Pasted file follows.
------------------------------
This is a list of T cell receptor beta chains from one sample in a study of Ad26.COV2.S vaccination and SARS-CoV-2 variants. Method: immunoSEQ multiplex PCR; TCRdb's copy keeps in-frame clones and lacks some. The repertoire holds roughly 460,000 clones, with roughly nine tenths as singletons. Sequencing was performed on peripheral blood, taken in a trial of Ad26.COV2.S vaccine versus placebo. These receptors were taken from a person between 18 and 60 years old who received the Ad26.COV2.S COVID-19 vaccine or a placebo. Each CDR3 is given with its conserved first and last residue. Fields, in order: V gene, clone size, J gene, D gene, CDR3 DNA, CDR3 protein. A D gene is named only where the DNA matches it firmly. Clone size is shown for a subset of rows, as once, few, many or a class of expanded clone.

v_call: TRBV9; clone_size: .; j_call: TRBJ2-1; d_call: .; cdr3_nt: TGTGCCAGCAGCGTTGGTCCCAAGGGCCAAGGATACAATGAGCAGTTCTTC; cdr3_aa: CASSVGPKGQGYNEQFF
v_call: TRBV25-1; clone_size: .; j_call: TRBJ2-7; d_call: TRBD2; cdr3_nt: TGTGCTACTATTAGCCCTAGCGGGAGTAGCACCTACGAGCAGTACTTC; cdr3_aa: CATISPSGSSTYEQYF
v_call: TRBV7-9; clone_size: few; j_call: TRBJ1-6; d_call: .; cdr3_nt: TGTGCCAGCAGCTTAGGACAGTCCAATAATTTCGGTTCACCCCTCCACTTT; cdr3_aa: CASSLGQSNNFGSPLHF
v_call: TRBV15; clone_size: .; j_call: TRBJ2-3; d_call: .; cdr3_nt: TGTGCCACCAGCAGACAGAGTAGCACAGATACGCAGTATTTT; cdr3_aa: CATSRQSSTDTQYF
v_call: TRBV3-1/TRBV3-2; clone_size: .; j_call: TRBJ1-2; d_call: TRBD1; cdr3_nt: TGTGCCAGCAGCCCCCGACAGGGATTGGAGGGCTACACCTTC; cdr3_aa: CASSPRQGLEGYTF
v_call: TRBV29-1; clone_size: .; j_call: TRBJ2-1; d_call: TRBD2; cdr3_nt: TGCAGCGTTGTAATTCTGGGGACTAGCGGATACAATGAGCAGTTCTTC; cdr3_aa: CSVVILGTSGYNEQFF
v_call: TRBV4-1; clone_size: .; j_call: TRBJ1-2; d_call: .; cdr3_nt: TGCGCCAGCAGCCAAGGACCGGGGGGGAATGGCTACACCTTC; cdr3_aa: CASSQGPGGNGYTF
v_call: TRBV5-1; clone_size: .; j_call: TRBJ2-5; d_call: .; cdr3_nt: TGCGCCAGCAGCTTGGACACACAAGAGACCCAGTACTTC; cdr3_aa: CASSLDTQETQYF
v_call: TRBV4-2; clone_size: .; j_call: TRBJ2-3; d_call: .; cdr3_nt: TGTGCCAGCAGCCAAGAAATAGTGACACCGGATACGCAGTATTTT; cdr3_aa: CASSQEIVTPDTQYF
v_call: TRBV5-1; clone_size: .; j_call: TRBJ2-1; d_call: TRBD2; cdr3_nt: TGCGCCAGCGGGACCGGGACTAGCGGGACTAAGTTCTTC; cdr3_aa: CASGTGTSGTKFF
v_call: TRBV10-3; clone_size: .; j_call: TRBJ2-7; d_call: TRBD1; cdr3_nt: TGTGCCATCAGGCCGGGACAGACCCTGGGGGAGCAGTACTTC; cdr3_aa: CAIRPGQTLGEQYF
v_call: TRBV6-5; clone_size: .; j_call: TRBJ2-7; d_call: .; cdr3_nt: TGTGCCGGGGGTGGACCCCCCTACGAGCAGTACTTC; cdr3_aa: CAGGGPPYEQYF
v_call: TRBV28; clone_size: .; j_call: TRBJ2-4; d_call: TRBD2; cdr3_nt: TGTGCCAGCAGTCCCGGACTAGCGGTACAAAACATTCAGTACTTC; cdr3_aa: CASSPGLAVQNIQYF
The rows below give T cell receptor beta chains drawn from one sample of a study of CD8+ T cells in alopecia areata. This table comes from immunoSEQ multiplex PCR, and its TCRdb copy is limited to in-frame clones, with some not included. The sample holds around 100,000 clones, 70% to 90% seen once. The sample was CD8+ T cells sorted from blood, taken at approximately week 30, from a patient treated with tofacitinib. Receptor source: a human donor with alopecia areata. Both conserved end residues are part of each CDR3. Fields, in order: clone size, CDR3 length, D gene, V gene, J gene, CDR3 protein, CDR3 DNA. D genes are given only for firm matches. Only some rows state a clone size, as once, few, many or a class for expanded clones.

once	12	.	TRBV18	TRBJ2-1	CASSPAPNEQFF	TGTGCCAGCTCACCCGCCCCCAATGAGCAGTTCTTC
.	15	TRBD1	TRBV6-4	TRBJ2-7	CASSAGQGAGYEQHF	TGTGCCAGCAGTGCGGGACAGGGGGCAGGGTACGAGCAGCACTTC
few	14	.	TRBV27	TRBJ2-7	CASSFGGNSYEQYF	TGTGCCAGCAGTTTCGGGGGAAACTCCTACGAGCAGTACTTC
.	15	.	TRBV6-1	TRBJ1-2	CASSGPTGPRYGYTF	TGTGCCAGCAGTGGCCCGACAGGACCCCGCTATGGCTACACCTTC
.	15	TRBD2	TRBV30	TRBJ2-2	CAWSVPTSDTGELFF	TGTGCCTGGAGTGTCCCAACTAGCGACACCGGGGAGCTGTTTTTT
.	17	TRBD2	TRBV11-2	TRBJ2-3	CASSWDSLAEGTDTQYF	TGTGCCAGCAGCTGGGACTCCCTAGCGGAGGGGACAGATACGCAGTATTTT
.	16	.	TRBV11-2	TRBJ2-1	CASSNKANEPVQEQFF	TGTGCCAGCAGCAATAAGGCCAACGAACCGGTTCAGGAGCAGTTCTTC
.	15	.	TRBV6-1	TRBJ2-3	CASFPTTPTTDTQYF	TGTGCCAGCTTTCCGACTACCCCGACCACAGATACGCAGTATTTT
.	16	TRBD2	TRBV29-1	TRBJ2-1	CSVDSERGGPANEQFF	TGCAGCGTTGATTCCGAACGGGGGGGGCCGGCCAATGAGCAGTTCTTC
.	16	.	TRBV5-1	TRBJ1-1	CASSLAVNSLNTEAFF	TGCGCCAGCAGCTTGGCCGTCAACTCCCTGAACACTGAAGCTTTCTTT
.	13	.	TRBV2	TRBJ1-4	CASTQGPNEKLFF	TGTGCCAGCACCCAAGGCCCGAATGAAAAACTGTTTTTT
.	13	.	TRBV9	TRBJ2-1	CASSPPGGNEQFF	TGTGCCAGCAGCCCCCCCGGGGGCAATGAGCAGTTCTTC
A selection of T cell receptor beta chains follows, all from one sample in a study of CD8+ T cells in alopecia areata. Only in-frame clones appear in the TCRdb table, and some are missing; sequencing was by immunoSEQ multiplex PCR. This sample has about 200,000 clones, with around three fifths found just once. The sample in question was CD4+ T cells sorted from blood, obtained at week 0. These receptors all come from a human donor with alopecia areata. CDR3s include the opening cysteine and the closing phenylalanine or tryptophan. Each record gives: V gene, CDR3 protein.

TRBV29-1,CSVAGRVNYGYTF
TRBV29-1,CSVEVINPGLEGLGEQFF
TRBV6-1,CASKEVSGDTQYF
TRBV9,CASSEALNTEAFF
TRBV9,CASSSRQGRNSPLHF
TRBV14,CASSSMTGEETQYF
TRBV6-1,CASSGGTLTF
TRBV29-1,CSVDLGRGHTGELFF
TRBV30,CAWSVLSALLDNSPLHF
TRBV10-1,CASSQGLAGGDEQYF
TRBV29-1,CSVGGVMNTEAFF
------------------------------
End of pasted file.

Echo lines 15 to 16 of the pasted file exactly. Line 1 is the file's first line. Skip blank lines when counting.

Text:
The rows below give T cell receptor beta chains drawn from one sample of a study of CD8+ T cells in alopecia areata. This table comes from immunoSEQ multiplex PCR, and its TCRdb copy is limited to in-frame clones, with some not included. The sample holds around 100,000 clones, 70% to 90% seen once. The sample was CD8+ T cells sorted from blood, taken at approximately week 30, from a patient treated with tofacitinib. Receptor source: a human donor with alopecia areata. Both conserved end residues are part of each CDR3. Fields, in order: clone size, CDR3 length, D gene, V gene, J gene, CDR3 protein, CDR3 DNA. D genes are given only for firm matches. Only some rows state a clone size, as once, few, many or a class for expanded clones.

once	12	.	TRBV18	TRBJ2-1	CASSPAPNEQFF	TGTGCCAGCTCACCCGCCCCCAATGAGCAGTTCTTC